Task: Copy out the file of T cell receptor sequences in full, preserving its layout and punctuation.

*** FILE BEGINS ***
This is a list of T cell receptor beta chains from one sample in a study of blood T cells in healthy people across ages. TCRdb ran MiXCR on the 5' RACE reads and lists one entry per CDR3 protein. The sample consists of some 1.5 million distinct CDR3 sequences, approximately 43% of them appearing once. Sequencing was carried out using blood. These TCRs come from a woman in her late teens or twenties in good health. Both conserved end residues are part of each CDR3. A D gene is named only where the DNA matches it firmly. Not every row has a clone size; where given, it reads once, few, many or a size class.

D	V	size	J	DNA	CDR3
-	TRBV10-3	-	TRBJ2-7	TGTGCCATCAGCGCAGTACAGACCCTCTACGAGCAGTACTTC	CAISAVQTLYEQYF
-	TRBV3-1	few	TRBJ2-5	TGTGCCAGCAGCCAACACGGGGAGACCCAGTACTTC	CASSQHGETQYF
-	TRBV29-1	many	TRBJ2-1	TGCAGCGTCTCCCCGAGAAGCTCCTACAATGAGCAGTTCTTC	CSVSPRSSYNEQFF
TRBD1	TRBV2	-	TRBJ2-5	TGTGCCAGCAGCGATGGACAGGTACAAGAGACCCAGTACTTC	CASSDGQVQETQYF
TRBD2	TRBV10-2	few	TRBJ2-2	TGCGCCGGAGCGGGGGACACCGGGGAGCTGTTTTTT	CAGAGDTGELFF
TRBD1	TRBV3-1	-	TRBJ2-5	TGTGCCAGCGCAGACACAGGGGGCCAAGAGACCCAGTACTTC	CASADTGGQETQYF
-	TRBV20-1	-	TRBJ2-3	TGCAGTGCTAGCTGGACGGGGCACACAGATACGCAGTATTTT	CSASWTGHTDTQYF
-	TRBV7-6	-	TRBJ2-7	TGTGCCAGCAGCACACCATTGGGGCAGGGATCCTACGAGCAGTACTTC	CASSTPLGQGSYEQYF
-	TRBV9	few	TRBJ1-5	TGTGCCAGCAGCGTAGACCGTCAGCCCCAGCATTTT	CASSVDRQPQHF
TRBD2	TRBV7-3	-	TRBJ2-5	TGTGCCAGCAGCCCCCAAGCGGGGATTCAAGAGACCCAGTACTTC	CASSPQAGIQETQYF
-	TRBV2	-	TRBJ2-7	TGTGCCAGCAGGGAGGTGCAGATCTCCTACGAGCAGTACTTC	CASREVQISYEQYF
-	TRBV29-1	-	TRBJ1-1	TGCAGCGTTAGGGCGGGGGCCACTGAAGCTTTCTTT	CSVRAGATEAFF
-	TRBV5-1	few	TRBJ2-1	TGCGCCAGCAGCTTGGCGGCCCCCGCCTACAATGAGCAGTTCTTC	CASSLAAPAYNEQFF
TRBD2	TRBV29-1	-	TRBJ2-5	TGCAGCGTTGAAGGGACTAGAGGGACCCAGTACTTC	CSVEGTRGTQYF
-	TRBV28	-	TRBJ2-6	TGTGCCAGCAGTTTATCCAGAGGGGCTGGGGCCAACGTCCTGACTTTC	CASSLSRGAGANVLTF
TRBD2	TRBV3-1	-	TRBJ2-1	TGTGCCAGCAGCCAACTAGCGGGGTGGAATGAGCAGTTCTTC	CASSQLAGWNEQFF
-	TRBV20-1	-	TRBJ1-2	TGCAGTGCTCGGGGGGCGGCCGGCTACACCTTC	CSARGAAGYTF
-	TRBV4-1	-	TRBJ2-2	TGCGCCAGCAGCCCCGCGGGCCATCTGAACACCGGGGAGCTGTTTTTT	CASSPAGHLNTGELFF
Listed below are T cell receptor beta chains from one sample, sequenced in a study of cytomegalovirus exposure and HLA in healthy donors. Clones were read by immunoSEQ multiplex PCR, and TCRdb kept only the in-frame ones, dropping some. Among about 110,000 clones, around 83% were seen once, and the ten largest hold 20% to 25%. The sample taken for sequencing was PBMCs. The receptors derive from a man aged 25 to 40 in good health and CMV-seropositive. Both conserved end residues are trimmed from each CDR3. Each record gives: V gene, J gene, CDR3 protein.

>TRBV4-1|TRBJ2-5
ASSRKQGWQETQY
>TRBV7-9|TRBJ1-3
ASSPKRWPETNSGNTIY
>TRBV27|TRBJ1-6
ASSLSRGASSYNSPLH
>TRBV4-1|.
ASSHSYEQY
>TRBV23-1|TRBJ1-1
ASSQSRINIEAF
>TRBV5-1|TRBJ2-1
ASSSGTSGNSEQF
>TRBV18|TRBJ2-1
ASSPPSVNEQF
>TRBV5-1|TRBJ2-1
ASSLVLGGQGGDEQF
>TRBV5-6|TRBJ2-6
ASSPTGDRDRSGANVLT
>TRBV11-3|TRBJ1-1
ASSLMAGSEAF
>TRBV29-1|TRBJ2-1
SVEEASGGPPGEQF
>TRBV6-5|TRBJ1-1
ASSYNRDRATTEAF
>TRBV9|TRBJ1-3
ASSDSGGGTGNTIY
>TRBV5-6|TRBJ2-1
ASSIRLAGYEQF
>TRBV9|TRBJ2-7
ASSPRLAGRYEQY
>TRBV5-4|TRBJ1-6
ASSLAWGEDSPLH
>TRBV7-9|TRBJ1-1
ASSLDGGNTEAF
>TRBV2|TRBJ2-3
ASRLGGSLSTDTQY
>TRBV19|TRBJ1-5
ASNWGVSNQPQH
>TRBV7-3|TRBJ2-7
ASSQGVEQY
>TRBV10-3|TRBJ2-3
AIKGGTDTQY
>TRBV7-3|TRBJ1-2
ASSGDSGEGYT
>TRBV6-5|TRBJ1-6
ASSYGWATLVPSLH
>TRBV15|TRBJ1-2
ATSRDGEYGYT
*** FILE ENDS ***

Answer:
This is a list of T cell receptor beta chains from one sample in a study of blood T cells in healthy people across ages. TCRdb ran MiXCR on the 5' RACE reads and lists one entry per CDR3 protein. The sample consists of some 1.5 million distinct CDR3 sequences, approximately 43% of them appearing once. Sequencing was carried out using blood. These TCRs come from a woman in her late teens or twenties in good health. Both conserved end residues are part of each CDR3. A D gene is named only where the DNA matches it firmly. Not every row has a clone size; where given, it reads once, few, many or a size class.

D	V	size	J	DNA	CDR3
-	TRBV10-3	-	TRBJ2-7	TGTGCCATCAGCGCAGTACAGACCCTCTACGAGCAGTACTTC	CAISAVQTLYEQYF
-	TRBV3-1	few	TRBJ2-5	TGTGCCAGCAGCCAACACGGGGAGACCCAGTACTTC	CASSQHGETQYF
-	TRBV29-1	many	TRBJ2-1	TGCAGCGTCTCCCCGAGAAGCTCCTACAATGAGCAGTTCTTC	CSVSPRSSYNEQFF
TRBD1	TRBV2	-	TRBJ2-5	TGTGCCAGCAGCGATGGACAGGTACAAGAGACCCAGTACTTC	CASSDGQVQETQYF
TRBD2	TRBV10-2	few	TRBJ2-2	TGCGCCGGAGCGGGGGACACCGGGGAGCTGTTTTTT	CAGAGDTGELFF
TRBD1	TRBV3-1	-	TRBJ2-5	TGTGCCAGCGCAGACACAGGGGGCCAAGAGACCCAGTACTTC	CASADTGGQETQYF
-	TRBV20-1	-	TRBJ2-3	TGCAGTGCTAGCTGGACGGGGCACACAGATACGCAGTATTTT	CSASWTGHTDTQYF
-	TRBV7-6	-	TRBJ2-7	TGTGCCAGCAGCACACCATTGGGGCAGGGATCCTACGAGCAGTACTTC	CASSTPLGQGSYEQYF
-	TRBV9	few	TRBJ1-5	TGTGCCAGCAGCGTAGACCGTCAGCCCCAGCATTTT	CASSVDRQPQHF
TRBD2	TRBV7-3	-	TRBJ2-5	TGTGCCAGCAGCCCCCAAGCGGGGATTCAAGAGACCCAGTACTTC	CASSPQAGIQETQYF
-	TRBV2	-	TRBJ2-7	TGTGCCAGCAGGGAGGTGCAGATCTCCTACGAGCAGTACTTC	CASREVQISYEQYF
-	TRBV29-1	-	TRBJ1-1	TGCAGCGTTAGGGCGGGGGCCACTGAAGCTTTCTTT	CSVRAGATEAFF
-	TRBV5-1	few	TRBJ2-1	TGCGCCAGCAGCTTGGCGGCCCCCGCCTACAATGAGCAGTTCTTC	CASSLAAPAYNEQFF
TRBD2	TRBV29-1	-	TRBJ2-5	TGCAGCGTTGAAGGGACTAGAGGGACCCAGTACTTC	CSVEGTRGTQYF
-	TRBV28	-	TRBJ2-6	TGTGCCAGCAGTTTATCCAGAGGGGCTGGGGCCAACGTCCTGACTTTC	CASSLSRGAGANVLTF
TRBD2	TRBV3-1	-	TRBJ2-1	TGTGCCAGCAGCCAACTAGCGGGGTGGAATGAGCAGTTCTTC	CASSQLAGWNEQFF
-	TRBV20-1	-	TRBJ1-2	TGCAGTGCTCGGGGGGCGGCCGGCTACACCTTC	CSARGAAGYTF
-	TRBV4-1	-	TRBJ2-2	TGCGCCAGCAGCCCCGCGGGCCATCTGAACACCGGGGAGCTGTTTTTT	CASSPAGHLNTGELFF
Listed below are T cell receptor beta chains from one sample, sequenced in a study of cytomegalovirus exposure and HLA in healthy donors. Clones were read by immunoSEQ multiplex PCR, and TCRdb kept only the in-frame ones, dropping some. Among about 110,000 clones, around 83% were seen once, and the ten largest hold 20% to 25%. The sample taken for sequencing was PBMCs. The receptors derive from a man aged 25 to 40 in good health and CMV-seropositive. Both conserved end residues are trimmed from each CDR3. Each record gives: V gene, J gene, CDR3 protein.

>TRBV4-1|TRBJ2-5
ASSRKQGWQETQY
>TRBV7-9|TRBJ1-3
ASSPKRWPETNSGNTIY
>TRBV27|TRBJ1-6
ASSLSRGASSYNSPLH
>TRBV4-1|.
ASSHSYEQY
>TRBV23-1|TRBJ1-1
ASSQSRINIEAF
>TRBV5-1|TRBJ2-1
ASSSGTSGNSEQF
>TRBV18|TRBJ2-1
ASSPPSVNEQF
>TRBV5-1|TRBJ2-1
ASSLVLGGQGGDEQF
>TRBV5-6|TRBJ2-6
ASSPTGDRDRSGANVLT
>TRBV11-3|TRBJ1-1
ASSLMAGSEAF
>TRBV29-1|TRBJ2-1
SVEEASGGPPGEQF
>TRBV6-5|TRBJ1-1
ASSYNRDRATTEAF
>TRBV9|TRBJ1-3
ASSDSGGGTGNTIY
>TRBV5-6|TRBJ2-1
ASSIRLAGYEQF
>TRBV9|TRBJ2-7
ASSPRLAGRYEQY
>TRBV5-4|TRBJ1-6
ASSLAWGEDSPLH
>TRBV7-9|TRBJ1-1
ASSLDGGNTEAF
>TRBV2|TRBJ2-3
ASRLGGSLSTDTQY
>TRBV19|TRBJ1-5
ASNWGVSNQPQH
>TRBV7-3|TRBJ2-7
ASSQGVEQY
>TRBV10-3|TRBJ2-3
AIKGGTDTQY
>TRBV7-3|TRBJ1-2
ASSGDSGEGYT
>TRBV6-5|TRBJ1-6
ASSYGWATLVPSLH
>TRBV15|TRBJ1-2
ATSRDGEYGYT